Chapter Six


Landfall was expected. Birds and weeds were being spotted.
At 10 o'clock of the evening of October 11, 1491,
Roderigo de Triana, mariner, from his watch
aboard the caravel Pinta, sighted an uncertain
light dead ahead. At 2 o'clock, white cliffs loomed out of the
darkness. Their estimated distance was two leagues.
When a party went ashore, it came upon Indians,
who were friendly. But they were surprisingly uncouth and
under-supplied with the gorgeous stuff of the Indies.
Still, "Indians" they were to Columbus, and
no one was inclined to argue with him just yet.

Columbus was a typical Renaissance man in some ways.
He was self-taught, eager to learn, highly skilled,
self-confident, ready to fight for his ideas.
He was born in Genoa into a family in modest
circumstances; at least they possessed a small stone house that still
stands, to believe one's eyes and the Genovese authorities.
At the age of 12 he went to sea.
He worked at many jobs in 37 years of sailing,
yet remained full of ambition and cunning.
He was stubborn, an obsessive type.

He erred in regard to the girth of the Earth, and thus landed ahead of
himself. Seemingly he had done all research possible. He was an
excellent navigator; that wasn't the problem. He had in mind the
estimation by Ptolemy, the ancient Alexandrian astronomer, of the
globe's circumference, which was far too small. He had Marco Polo's
opinion, based upon travels across Asia over 200 years earlier, that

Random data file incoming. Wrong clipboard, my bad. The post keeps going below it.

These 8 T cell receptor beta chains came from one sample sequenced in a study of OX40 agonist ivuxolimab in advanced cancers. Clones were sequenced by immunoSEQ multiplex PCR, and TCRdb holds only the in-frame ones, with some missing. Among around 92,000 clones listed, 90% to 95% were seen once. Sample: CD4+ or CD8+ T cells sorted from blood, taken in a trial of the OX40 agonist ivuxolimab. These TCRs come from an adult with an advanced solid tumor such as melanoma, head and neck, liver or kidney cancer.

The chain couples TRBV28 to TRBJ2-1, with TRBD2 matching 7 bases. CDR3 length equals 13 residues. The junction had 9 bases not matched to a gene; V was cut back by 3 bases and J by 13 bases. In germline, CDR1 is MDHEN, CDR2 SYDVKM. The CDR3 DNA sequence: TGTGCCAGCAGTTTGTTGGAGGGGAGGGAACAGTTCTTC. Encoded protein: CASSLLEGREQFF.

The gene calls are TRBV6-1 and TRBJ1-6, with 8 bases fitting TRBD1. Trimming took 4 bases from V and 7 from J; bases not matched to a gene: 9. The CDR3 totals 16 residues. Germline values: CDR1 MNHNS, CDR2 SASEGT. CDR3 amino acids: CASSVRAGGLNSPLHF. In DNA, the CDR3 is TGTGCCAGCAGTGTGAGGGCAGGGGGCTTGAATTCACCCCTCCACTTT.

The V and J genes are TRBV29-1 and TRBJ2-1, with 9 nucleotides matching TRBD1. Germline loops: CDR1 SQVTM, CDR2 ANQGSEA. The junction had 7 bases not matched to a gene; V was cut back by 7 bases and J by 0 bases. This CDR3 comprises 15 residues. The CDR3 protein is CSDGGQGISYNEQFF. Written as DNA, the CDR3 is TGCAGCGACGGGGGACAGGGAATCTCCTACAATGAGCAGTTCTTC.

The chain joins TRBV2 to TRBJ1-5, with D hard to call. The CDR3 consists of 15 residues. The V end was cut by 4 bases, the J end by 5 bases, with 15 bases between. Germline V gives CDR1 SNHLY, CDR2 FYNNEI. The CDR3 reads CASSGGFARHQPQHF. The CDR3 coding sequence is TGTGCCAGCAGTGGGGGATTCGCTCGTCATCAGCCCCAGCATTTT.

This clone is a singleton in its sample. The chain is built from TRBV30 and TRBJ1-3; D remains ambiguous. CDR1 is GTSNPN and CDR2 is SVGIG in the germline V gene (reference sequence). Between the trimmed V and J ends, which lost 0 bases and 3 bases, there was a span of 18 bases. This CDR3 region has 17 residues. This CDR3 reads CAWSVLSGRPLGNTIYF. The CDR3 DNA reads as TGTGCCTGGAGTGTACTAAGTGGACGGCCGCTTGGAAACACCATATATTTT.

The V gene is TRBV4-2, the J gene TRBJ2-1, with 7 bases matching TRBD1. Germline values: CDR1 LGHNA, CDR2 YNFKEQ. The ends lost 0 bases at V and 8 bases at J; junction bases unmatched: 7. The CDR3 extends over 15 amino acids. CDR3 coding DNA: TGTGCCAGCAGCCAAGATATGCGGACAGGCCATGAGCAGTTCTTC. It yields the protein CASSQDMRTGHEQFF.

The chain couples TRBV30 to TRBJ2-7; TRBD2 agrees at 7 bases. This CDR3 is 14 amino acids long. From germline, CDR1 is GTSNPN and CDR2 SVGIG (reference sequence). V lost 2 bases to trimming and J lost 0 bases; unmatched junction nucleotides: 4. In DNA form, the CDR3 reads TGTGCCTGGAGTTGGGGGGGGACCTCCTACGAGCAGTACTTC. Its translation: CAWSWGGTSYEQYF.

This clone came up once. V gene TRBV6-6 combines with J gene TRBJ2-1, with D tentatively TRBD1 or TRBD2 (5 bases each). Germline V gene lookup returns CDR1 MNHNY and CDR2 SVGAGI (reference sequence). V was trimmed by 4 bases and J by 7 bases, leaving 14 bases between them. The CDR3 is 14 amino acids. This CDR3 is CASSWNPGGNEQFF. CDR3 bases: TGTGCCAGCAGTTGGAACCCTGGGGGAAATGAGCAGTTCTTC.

Asia was long across, too long, it appears.

There were no contradictory theories. No authoritative versions of an
extra ocean and a great body of land. No flat-Earth theorists held his
attention. So far as one knows, neither Norse not Celtic sagas,
chanting of the great western forested country, had reached his ears
on his visits to Iceland and Ireland. (He had also sailed to Madeira,
West Africa, England, Flanders, and Tunis. He had been
shipwrecked in the English Channel.)

Whatever input had come his way had not signaled the presence of a
land of great mass, prolific peoples, riches and sophistication.
Columbus was commanded by wishful thinking, yet he made a special
trip to calculate a minute of arc. He calculated and recalculated with
the incorrect data, always coming up with the wrong answer: 7000
nautical miles were missing. As computerites say:
"garbage in, garbage out."

That lands to the West existed was fairly certain; the Azores, the
Canaries were there, and probably the rest of it if one could sail far
enough and had the courage to persist against all obstacles, especially
the psychological ones. Gossip filled the waterfront cafés, year after
year, of fishermen and mariners returning from strange sightings -
lands, people, plants, animals, monsters of the sea; something might
be made of them. Columbus acted on the evidence.

He chose the right Royal Court, especially since the Portuguese had
rejected him. One cannot imagine that he would have gotten far in
Venice, Naples, London, Paris, or Amsterdam. The Spanish were all
wound up to go. The eviction of the Jews could relieve religious and
middle-class pressures for economic opportunity by providing many
estates and business openings. Still, something had to be done to get
rid of lower class energies also; luckily the Jews were expelled before
being put at the mercies of gangs of demobilized soldiers, together
with the tough chaplains who had been trying to save their souls.

(One respected writer has argued that Columbus himself was of Jewish
origin and converted to Christianity; his chief pilot was, too;
others say, wasn't it anti-semitic to beg support from the